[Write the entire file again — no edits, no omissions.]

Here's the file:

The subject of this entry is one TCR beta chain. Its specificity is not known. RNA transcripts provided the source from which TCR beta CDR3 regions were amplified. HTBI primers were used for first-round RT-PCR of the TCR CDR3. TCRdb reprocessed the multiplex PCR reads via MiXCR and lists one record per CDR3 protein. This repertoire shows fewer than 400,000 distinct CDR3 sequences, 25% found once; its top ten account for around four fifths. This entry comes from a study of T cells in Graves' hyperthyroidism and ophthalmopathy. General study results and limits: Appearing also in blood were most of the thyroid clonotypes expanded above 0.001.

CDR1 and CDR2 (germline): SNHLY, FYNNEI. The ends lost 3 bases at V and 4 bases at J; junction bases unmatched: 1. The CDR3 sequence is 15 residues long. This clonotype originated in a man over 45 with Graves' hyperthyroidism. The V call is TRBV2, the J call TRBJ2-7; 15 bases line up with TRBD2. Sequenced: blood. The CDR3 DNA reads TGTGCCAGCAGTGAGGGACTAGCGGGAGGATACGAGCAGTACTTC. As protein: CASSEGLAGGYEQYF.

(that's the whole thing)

The subject of this entry is one TCR beta chain. Its specificity is not known. RNA transcripts provided the source from which TCR beta CDR3 regions were amplified. HTBI primers were used for first-round RT-PCR of the TCR CDR3. TCRdb reprocessed the multiplex PCR reads via MiXCR and lists one record per CDR3 protein. This repertoire shows fewer than 400,000 distinct CDR3 sequences, 25% found once; its top ten account for around four fifths. This entry comes from a study of T cells in Graves' hyperthyroidism and ophthalmopathy. General study results and limits: Appearing also in blood were most of the thyroid clonotypes expanded above 0.001.

CDR1 and CDR2 (germline): SNHLY, FYNNEI. The ends lost 3 bases at V and 4 bases at J; junction bases unmatched: 1. The CDR3 sequence is 15 residues long. This clonotype originated in a man over 45 with Graves' hyperthyroidism. The V call is TRBV2, the J call TRBJ2-7; 15 bases line up with TRBD2. Sequenced: blood. The CDR3 DNA reads TGTGCCAGCAGTGAGGGACTAGCGGGAGGATACGAGCAGTACTTC. As protein: CASSEGLAGGYEQYF.